The nonpartisan Congressional Budget Office (CBO) has issued a report that the House Republicans’ bill to repeal President Obama’s health care reform legislation would increase the deficit by roughly $230 billion through 2021. According to the CBO statement, “The March health care legislation would have a net cost of about $780 billion over the 2012-2019 period. Repealing that legislation would eliminate such costs. But [the health care legislation] also included a number of provisions to reduce federal outlays (primarily for Medicare) and to increase federal revenues (mostly by increasing the Hospital Insurance payroll tax and imposing fees on certain manufacturers and insurers); in March, CBO and JCT estimated that those provisions unrelated to insurance coverage would, on balance, reduce direct spending by about $500 billion and increase revenues by about $410 billion over the 2012-2019 period. If that legislation was repealed, such reductions in spending and increases in revenues would not occur. Thus, H.R. 2 would, on net, increase federal deficits over that period.”
Undeterred, Sen. Orrin Hatch (R-Utah), ranking member on the Finance Committee, said if Republicans gain control of the chamber next year, their efforts to replace the healthcare overhaul will focus on cost control, instead of coverage expansions. Hatch was the author (along with Ted Kennedy) of SCHIP, the largest expansion of taxpayer-funded health insurance coverage for children in the U.S. since Medicaid began in the 1960s. Hatch is in position to lead the committee with primary jurisdiction over federal health policy if Republicans retake the Senate, which Republicans would do if they net only four Democratic-held seats.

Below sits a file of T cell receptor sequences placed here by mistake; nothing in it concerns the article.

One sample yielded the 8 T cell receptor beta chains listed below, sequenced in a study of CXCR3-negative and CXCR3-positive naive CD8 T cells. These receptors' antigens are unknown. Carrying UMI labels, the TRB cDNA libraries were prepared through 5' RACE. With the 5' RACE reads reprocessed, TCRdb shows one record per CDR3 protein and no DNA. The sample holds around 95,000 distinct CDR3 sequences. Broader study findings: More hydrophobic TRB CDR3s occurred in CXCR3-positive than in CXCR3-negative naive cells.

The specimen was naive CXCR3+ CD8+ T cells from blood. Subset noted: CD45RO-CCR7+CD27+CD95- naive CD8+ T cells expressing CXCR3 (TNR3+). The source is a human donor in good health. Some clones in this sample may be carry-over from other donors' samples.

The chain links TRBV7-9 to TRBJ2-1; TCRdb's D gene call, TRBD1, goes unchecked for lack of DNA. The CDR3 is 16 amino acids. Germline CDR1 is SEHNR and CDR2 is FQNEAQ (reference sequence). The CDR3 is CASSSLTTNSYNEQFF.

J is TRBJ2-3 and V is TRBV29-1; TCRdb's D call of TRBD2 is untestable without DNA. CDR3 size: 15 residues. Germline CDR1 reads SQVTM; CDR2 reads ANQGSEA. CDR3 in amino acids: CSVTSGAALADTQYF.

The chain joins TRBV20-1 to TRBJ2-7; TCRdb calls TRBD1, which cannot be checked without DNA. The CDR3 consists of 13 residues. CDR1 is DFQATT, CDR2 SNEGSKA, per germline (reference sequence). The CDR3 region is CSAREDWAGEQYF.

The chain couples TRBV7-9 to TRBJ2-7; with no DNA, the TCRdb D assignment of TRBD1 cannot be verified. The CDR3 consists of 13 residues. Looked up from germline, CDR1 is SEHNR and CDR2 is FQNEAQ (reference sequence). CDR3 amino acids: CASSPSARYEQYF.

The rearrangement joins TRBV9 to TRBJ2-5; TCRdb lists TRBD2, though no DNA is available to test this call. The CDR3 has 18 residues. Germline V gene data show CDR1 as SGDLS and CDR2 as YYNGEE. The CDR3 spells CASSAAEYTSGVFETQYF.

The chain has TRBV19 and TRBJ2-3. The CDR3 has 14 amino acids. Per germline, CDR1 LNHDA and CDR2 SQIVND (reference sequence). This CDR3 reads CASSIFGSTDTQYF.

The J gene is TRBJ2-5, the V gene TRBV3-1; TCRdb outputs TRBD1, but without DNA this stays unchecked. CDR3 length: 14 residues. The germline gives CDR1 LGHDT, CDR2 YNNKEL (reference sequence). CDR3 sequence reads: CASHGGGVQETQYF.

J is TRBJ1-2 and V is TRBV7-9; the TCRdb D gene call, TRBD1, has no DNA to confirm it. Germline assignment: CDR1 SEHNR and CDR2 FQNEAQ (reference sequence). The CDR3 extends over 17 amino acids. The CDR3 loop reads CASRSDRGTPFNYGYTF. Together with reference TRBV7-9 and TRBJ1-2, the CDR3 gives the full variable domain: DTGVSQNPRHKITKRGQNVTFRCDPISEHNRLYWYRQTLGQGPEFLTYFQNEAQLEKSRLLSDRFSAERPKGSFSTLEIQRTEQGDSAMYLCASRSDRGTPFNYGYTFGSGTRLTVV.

As evidence of ObamaCare’s inability to reduce overall healthcare costs, Hatch cited the 9.5% increase in the cost of an average family health plan to $15,073 last year over its cost when the law was enacted.
The first cost-control efforts he would undertake would come in Medicare and Medicaid, he said. Those steps include increasing physician pay and removing “government-dictated prices” in Medicare that increases costs for the privately insured when providers pass along the cost of caring for Medicare and Medicaid patients.